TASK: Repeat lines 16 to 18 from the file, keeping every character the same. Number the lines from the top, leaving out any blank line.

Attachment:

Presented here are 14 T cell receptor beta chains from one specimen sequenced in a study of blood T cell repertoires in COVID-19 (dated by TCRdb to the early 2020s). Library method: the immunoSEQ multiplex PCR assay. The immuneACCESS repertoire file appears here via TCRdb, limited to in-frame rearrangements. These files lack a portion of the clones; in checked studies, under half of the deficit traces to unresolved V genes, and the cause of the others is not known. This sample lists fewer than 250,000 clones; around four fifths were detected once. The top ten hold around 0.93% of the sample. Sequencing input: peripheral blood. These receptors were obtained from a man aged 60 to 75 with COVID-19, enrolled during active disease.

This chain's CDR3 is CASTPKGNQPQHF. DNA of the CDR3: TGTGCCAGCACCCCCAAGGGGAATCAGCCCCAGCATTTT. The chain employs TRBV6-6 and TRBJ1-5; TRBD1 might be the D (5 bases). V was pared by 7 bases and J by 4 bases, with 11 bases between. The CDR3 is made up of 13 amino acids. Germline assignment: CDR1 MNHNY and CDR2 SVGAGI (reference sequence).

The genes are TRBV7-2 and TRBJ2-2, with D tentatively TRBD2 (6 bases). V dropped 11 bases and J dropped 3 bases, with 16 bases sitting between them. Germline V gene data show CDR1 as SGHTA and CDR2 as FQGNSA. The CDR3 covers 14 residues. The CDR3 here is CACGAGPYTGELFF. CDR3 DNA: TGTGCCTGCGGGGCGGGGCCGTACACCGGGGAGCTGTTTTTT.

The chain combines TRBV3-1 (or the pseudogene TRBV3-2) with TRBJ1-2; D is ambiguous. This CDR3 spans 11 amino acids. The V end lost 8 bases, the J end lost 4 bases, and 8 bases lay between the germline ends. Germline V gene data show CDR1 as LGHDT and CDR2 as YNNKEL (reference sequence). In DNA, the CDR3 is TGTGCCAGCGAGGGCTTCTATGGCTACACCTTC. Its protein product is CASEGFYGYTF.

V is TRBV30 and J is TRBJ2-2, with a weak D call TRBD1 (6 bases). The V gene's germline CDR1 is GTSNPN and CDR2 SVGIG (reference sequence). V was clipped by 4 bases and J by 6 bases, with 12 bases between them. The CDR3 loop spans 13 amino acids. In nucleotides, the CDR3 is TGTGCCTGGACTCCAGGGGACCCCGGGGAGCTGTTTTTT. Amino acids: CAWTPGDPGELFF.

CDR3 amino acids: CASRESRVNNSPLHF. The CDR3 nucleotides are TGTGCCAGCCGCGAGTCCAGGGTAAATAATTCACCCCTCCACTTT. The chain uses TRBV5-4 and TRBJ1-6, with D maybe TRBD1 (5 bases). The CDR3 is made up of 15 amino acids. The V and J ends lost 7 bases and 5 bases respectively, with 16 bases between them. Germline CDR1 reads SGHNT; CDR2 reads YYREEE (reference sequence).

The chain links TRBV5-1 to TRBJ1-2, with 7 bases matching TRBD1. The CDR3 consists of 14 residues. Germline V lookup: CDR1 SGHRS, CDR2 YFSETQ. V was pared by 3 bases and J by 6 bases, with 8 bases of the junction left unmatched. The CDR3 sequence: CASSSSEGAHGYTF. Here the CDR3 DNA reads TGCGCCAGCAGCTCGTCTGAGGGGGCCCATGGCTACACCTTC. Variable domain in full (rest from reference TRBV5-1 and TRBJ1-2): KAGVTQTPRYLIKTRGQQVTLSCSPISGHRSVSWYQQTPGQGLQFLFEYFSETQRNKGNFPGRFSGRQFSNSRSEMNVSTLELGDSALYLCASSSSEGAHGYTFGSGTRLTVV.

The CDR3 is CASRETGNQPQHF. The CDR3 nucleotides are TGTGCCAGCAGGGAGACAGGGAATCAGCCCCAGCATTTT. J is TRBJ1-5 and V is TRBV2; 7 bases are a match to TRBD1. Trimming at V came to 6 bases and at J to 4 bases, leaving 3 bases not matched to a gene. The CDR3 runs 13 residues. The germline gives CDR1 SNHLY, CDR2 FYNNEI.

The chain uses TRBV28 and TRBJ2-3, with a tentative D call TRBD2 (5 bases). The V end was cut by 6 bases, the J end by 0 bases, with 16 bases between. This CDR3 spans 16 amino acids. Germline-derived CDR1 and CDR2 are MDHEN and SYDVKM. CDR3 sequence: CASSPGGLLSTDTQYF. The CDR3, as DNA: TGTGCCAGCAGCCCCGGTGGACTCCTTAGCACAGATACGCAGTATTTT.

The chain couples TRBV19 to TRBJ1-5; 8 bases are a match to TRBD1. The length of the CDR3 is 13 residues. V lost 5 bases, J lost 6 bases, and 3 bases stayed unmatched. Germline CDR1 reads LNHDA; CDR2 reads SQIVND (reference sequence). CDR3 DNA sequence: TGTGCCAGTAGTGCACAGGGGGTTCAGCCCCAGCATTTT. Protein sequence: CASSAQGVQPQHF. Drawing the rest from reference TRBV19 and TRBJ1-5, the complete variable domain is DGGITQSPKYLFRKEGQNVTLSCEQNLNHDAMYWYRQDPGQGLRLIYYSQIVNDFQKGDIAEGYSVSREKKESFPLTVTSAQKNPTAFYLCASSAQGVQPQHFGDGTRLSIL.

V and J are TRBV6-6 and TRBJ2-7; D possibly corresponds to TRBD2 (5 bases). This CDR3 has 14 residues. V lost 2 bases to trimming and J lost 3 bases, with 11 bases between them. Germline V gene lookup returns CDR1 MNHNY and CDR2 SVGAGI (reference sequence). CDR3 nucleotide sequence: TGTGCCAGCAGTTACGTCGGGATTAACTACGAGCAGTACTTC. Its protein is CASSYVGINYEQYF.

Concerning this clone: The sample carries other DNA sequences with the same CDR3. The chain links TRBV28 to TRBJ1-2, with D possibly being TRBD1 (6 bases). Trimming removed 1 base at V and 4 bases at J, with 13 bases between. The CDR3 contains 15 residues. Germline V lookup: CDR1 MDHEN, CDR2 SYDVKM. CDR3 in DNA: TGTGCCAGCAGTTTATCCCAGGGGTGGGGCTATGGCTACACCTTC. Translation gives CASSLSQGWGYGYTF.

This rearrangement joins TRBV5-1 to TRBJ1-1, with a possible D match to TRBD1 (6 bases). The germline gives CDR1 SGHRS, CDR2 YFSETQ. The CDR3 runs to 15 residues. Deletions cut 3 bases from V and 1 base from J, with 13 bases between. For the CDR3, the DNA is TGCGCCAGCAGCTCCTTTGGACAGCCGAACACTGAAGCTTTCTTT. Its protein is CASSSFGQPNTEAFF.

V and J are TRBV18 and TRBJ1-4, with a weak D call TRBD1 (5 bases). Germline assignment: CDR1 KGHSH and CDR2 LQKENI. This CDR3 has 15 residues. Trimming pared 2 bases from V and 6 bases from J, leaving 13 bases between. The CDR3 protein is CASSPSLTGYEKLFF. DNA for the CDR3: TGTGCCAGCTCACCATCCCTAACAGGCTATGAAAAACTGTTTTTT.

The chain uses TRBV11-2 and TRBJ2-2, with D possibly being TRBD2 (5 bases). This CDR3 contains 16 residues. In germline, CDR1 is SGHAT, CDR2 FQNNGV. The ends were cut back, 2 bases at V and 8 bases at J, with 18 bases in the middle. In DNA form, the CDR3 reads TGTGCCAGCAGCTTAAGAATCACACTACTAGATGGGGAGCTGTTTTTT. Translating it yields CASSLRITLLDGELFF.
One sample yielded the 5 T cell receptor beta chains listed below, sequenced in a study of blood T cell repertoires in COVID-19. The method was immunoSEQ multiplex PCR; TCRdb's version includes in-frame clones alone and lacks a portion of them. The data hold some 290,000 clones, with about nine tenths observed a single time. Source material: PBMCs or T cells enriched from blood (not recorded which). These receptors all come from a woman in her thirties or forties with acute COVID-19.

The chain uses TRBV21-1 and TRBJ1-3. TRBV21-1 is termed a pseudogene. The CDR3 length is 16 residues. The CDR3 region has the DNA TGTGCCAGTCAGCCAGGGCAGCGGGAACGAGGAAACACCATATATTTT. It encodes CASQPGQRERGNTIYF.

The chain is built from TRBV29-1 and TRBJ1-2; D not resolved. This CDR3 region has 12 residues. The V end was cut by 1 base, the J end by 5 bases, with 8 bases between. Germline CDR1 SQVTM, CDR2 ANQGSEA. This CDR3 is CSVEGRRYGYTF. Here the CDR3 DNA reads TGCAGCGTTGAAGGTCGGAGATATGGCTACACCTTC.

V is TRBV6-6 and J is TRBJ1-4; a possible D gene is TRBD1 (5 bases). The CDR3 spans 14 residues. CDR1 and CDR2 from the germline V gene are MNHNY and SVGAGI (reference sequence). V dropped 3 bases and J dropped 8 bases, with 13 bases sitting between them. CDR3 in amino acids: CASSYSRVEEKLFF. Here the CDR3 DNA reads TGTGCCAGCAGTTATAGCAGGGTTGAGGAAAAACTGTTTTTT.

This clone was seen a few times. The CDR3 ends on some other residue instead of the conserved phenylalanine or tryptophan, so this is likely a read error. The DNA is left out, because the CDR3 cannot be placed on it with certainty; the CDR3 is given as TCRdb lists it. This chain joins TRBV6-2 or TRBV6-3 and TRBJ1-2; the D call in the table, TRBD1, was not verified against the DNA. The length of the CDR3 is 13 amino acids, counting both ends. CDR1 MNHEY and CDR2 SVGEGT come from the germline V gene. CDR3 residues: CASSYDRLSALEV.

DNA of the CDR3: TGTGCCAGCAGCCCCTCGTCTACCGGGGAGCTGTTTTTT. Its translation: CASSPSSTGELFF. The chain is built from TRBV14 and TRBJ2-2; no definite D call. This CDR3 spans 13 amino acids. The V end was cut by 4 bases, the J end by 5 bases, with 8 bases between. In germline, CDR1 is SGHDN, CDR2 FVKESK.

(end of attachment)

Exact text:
One sample yielded the 5 T cell receptor beta chains listed below, sequenced in a study of blood T cell repertoires in COVID-19. The method was immunoSEQ multiplex PCR; TCRdb's version includes in-frame clones alone and lacks a portion of them. The data hold some 290,000 clones, with about nine tenths observed a single time. Source material: PBMCs or T cells enriched from blood (not recorded which). These receptors all come from a woman in her thirties or forties with acute COVID-19.

The chain uses TRBV21-1 and TRBJ1-3. TRBV21-1 is termed a pseudogene. The CDR3 length is 16 residues. The CDR3 region has the DNA TGTGCCAGTCAGCCAGGGCAGCGGGAACGAGGAAACACCATATATTTT. It encodes CASQPGQRERGNTIYF.

The chain is built from TRBV29-1 and TRBJ1-2; D not resolved. This CDR3 region has 12 residues. The V end was cut by 1 base, the J end by 5 bases, with 8 bases between. Germline CDR1 SQVTM, CDR2 ANQGSEA. This CDR3 is CSVEGRRYGYTF. Here the CDR3 DNA reads TGCAGCGTTGAAGGTCGGAGATATGGCTACACCTTC.